LITTLETON, Colo. (CBS4) – Ask dad Bill Flavors as he heads to school to pick up his daughter. Even now, ten years later, he worries “slightly” about her safety at school. But he knows there’s only so much you can do.
“Can you really totally stop (violence)? No, I don’t think so without making the school a prison.”
For the most part, few of us worried much about mass shootings at schools until the killings at Columbine left us stunned, baffled and emotionally mixed up; sad, then angry, demanding change, but then dragging our feet on it.
Flavors’ daughter goes to Cherokee Trail High in a part of Aurora that had far fewer homes ten years ago and no high school. The area thrives partly because of the reputation for quality in Cherry Creek schools. Safety is something they haven’t been able to ignore.
“We look at everything,” said Cherry Creek’s director of safety and security Randy Councell. “We try to encourage people to let us know what’s going on internally and we work very closely with our agencies outside the schools.”
Students have become a part of the security chain.
“One of the things we have is positive behavior support, which is just a structure to teach kids the expectations,” said Cherry Creek’s director of student achievement services Diane Bernero. “There’s common language throughout the school and kids know what’s acceptable and what’s not.”
What’s not is threats of violence.
“They’ll jokingly say ‘I’m going to get you,’ or ‘I’m going to kill you,’ or, you know, we take those things a lot more seriously.” Bernero said.
The district, like a lot of districts, has set up a telephone line for students to report things that worry them. There are teachers they can go to confidentially to talk.
“I think that we’re helping kids understand that in order to be safe and keep their peers safe that they have to sometimes call the CARE line or go to an adult where they feel comfortable,” Bernero said.
It’s not just what students say. It can be what they draw or write.
“We look at those and we do danger assessments on kids if we think that there needs to be an intervention,” Bernero said.
Those assessments involve a danger assessment protocol.
“And then there’s a rating and they rate them whether they’re high, low etcetera. Those are sent over to the district office; we do keep those.”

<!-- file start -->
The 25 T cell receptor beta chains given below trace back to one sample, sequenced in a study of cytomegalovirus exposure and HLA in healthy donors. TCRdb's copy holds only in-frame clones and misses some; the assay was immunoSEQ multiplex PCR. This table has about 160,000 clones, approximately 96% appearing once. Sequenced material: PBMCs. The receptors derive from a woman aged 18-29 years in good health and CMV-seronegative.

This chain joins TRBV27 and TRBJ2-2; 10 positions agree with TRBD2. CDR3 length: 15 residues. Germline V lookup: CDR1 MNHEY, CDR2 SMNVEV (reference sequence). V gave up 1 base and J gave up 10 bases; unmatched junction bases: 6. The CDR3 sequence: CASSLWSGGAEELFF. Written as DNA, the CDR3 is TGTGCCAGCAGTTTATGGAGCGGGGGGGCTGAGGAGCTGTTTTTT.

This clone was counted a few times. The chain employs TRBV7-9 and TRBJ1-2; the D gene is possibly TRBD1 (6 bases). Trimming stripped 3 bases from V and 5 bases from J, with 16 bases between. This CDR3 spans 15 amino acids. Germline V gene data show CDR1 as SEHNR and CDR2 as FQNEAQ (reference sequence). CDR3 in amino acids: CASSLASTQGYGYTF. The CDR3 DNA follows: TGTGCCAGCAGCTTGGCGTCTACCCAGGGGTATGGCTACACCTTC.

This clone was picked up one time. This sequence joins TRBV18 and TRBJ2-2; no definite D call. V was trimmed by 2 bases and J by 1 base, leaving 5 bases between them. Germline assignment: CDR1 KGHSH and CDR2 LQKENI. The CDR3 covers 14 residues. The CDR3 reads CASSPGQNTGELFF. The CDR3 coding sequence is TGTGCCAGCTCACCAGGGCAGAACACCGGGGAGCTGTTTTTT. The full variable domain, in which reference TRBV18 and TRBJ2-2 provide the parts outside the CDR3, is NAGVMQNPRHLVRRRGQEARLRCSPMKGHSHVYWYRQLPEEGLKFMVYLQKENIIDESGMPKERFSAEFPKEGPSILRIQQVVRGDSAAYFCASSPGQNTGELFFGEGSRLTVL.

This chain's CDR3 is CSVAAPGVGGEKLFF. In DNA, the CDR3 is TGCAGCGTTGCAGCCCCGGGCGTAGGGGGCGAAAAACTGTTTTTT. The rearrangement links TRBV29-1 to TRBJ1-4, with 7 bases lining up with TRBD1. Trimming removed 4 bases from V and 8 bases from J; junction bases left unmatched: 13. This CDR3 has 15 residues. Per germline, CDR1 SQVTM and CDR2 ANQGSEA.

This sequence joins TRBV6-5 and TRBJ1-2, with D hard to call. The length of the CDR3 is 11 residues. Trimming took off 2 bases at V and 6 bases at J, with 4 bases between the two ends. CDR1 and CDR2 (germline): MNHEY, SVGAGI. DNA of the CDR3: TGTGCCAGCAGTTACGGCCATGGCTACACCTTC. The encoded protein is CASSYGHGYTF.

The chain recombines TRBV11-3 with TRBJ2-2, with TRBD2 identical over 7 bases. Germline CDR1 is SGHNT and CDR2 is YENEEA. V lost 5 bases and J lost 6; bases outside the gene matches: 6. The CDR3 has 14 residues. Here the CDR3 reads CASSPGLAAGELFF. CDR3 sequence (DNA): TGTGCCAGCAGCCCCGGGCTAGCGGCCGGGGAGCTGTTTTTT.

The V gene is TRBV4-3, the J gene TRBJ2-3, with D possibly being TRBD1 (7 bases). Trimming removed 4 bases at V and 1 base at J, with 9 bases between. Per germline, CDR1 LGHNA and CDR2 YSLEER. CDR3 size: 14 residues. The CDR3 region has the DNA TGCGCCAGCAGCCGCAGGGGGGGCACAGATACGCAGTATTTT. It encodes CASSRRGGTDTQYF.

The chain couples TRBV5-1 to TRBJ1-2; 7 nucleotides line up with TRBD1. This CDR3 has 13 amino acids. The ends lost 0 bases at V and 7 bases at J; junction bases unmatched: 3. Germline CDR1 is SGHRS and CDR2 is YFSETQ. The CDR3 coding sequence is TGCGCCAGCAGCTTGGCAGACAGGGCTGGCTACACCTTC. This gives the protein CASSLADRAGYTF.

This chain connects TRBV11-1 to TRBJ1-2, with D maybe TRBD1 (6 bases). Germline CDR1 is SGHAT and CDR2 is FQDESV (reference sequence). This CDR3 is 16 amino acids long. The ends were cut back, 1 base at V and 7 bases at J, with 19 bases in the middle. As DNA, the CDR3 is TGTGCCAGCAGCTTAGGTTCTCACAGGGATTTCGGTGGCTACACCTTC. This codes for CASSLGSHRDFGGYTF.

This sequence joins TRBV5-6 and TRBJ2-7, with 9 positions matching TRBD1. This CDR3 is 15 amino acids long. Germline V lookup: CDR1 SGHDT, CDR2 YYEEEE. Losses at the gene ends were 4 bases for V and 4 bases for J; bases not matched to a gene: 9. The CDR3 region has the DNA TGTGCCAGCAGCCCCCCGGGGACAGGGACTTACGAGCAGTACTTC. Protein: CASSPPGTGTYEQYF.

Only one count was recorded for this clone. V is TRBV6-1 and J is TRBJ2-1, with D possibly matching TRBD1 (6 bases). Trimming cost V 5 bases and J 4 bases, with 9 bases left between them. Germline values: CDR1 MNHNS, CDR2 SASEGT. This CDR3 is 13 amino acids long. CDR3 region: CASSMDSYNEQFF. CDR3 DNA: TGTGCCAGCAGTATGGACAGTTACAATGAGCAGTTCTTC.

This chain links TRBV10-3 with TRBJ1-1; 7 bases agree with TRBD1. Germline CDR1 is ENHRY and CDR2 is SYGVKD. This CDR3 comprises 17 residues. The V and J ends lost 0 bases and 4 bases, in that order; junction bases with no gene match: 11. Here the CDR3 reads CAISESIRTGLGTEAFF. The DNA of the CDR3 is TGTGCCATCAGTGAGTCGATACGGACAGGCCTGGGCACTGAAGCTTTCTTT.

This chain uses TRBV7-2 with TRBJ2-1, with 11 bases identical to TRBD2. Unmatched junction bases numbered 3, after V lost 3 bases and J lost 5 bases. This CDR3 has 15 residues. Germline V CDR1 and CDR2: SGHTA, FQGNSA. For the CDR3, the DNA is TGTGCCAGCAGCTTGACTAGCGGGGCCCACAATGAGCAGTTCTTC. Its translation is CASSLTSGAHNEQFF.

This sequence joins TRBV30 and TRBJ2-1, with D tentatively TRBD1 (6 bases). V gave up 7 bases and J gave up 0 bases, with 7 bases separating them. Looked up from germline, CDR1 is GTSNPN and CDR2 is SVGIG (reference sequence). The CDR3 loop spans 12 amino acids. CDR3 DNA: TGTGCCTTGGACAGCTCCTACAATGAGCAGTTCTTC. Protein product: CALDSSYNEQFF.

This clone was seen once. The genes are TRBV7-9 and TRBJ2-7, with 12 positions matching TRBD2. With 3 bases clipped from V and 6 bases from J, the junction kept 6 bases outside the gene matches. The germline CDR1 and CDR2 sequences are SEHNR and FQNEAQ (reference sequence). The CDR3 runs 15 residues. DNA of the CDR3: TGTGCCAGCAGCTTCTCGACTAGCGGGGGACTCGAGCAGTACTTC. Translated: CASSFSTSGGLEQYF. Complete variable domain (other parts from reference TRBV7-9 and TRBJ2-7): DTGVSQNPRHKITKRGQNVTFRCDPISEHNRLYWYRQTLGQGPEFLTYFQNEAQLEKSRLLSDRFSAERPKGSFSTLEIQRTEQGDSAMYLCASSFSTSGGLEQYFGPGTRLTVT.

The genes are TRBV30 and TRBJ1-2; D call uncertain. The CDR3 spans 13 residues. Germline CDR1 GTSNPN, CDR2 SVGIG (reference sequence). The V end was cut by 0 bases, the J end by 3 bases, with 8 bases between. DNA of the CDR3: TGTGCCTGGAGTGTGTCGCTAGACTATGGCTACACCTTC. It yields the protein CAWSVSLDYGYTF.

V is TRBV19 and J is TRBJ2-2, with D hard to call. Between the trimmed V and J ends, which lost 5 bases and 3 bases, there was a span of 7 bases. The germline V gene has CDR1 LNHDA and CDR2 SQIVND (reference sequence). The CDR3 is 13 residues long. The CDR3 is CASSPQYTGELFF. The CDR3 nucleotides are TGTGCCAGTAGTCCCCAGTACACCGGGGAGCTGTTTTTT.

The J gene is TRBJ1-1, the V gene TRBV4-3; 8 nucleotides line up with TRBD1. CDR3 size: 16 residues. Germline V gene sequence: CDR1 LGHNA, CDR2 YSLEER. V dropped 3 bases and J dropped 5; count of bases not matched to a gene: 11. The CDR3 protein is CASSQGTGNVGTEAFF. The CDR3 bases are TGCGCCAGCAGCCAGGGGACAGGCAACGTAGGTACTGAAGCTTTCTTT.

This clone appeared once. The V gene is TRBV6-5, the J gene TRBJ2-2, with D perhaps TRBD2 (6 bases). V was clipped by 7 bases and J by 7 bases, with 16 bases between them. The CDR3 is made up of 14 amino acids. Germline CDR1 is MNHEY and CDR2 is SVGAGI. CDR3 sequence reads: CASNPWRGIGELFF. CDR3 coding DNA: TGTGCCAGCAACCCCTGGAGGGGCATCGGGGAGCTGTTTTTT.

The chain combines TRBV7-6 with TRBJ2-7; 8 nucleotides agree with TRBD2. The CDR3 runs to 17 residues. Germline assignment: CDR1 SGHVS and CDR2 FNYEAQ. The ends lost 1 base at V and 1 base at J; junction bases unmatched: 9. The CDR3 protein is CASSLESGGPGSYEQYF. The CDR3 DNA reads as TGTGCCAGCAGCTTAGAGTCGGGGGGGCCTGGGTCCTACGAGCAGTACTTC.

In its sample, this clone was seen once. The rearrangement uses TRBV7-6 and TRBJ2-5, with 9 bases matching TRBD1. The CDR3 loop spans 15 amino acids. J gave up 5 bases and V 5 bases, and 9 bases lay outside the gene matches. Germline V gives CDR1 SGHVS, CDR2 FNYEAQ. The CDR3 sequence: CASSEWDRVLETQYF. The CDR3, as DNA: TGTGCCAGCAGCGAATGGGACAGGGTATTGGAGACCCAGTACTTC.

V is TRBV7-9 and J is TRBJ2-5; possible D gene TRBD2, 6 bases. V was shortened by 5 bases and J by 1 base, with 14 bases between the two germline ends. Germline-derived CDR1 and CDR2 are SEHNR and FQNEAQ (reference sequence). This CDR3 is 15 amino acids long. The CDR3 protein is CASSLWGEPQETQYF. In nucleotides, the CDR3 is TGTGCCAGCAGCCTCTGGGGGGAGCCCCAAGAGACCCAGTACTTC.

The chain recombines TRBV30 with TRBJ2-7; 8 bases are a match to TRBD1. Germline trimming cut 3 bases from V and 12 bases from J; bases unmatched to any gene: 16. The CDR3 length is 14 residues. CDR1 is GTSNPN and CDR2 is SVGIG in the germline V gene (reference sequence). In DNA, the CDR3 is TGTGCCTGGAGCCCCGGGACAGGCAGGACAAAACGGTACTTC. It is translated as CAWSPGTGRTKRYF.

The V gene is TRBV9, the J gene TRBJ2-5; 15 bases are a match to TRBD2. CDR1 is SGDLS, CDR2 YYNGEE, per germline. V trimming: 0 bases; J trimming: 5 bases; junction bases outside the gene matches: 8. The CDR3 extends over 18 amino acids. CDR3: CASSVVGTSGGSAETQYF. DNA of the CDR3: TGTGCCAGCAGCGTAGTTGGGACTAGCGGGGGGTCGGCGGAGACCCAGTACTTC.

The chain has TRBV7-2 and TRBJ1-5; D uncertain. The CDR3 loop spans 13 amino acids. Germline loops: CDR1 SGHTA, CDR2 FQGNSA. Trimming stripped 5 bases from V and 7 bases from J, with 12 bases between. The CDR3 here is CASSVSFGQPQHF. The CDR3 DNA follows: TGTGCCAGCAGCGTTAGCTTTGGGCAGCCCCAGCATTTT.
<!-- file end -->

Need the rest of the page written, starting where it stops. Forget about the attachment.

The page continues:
They follow the students through the schools.
Schools have also drawn a very firm line on weapons. At Cherokee Trail this year a girl was expelled for having drill team rifles in her SUV in the school parking lot. State law required the expulsion. She was later allowed to return to the school.
Schools like Cherokee Trail, built after the Columbine tragedy, not only feel different, but look different.
“We have camera systems that help us now monitor the inside and outside of our buildings,” said Councell.
School security outside the building at night can use laptops to link in to the system and see what’s going on inside. The cameras can also be remotely monitored from district headquarters. Schools and law officers practice for disaster, evacuations and lockdowns. Newer buildings are designed to have fewer hiding places and ways to seal off areas to contain people.
Then there are the changes in law enforcement.
“For years there was a philosophy in law enforcement that was driven by learning from real events that the right thing to do when you came to a situation with a gunman was to put up a perimeter and slow things down,” Former Boulder County Sheriff George Epp, a member of the Columbine Review Commission said.
That tactic is widely believed to have led to the death of wounded teacher Dave Sanders. Epp says now, assessing the situation quickly is the critical element.
“The Columbine incident was kind of an “ah-ha” for law enforcement that there are going to be different situations with what we’re now calling active shooters where you’ve got to run in and take immediate action.”
The possible need to rush in has rippled through several areas of law enforcement resulting in changes in policies, training and equipment.
“There’s been training that’s been developed for patrol officers on how to intervene, how to move how to take cover, how to work together with other officers,” Epp said.
Many first responders now have bigger weapons. Epp refers to the shooting at Eldora ski area in December of 2008 and the actions of Deputy John Seifert on a lonely road where Seifert shot and killed the suspect. Seifert used a powerful weapon he might not have had before the shootings at Columbine. Epp also refers to the shootings at a school in El Cajon, Calif. in 2001 where a school shooting suspect was shot by an officer who did not hesitate to move in and fire. It is widely believed the officer’s wounding of the gunman prevented further tragedy. Four had already been shot by the high school senior who had opened fire on classmates.
There continue to be school shootings, but it’s hard to quantify what’s been prevented. Cherokee Trail student Richard Senser knows life is different since a shooting that happened when he was only a young grade school student.
“With our generation, we have to deal with more gun violence, more gang violence, in my opinion … than your generation,” Senser said.
There’s an element of bravery in his point of view about the frightening possibility he faces as a student.
“Violence is a growing trend throughout our world. If we like, don’t feel safe in our schools, then how are we supposed to feel safe throughout our life,” Senser said.
— Written by Alan Gionet